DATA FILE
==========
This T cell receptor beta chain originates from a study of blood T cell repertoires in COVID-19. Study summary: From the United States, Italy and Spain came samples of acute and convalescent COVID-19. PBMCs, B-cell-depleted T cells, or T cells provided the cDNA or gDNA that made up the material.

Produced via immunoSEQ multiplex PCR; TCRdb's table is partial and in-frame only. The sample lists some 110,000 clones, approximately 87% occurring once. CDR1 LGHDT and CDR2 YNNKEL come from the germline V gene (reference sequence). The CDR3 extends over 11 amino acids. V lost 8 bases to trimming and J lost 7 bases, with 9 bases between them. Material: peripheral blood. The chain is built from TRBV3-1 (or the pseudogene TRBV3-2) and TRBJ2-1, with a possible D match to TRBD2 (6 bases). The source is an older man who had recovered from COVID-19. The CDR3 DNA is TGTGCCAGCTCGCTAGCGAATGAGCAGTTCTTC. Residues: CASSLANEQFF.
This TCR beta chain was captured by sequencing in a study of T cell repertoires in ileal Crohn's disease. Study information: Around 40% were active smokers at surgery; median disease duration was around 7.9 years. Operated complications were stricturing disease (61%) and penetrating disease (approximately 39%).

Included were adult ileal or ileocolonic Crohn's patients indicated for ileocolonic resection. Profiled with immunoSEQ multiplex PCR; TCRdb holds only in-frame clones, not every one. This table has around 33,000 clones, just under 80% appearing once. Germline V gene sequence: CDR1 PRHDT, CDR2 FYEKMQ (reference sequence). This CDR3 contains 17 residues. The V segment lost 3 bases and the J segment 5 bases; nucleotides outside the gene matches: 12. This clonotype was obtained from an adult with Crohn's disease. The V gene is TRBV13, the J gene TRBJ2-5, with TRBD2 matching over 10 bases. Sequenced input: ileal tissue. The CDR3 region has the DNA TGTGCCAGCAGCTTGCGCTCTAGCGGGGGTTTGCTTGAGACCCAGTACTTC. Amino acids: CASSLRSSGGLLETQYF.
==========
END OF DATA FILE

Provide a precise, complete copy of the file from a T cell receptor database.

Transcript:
This T cell receptor beta chain originates from a study of blood T cell repertoires in COVID-19. Study summary: From the United States, Italy and Spain came samples of acute and convalescent COVID-19. PBMCs, B-cell-depleted T cells, or T cells provided the cDNA or gDNA that made up the material.

Produced via immunoSEQ multiplex PCR; TCRdb's table is partial and in-frame only. The sample lists some 110,000 clones, approximately 87% occurring once. CDR1 LGHDT and CDR2 YNNKEL come from the germline V gene (reference sequence). The CDR3 extends over 11 amino acids. V lost 8 bases to trimming and J lost 7 bases, with 9 bases between them. Material: peripheral blood. The chain is built from TRBV3-1 (or the pseudogene TRBV3-2) and TRBJ2-1, with a possible D match to TRBD2 (6 bases). The source is an older man who had recovered from COVID-19. The CDR3 DNA is TGTGCCAGCTCGCTAGCGAATGAGCAGTTCTTC. Residues: CASSLANEQFF.
This TCR beta chain was captured by sequencing in a study of T cell repertoires in ileal Crohn's disease. Study information: Around 40% were active smokers at surgery; median disease duration was around 7.9 years. Operated complications were stricturing disease (61%) and penetrating disease (approximately 39%).

Included were adult ileal or ileocolonic Crohn's patients indicated for ileocolonic resection. Profiled with immunoSEQ multiplex PCR; TCRdb holds only in-frame clones, not every one. This table has around 33,000 clones, just under 80% appearing once. Germline V gene sequence: CDR1 PRHDT, CDR2 FYEKMQ (reference sequence). This CDR3 contains 17 residues. The V segment lost 3 bases and the J segment 5 bases; nucleotides outside the gene matches: 12. This clonotype was obtained from an adult with Crohn's disease. The V gene is TRBV13, the J gene TRBJ2-5, with TRBD2 matching over 10 bases. Sequenced input: ileal tissue. The CDR3 region has the DNA TGTGCCAGCAGCTTGCGCTCTAGCGGGGGTTTGCTTGAGACCCAGTACTTC. Amino acids: CASSLRSSGGLLETQYF.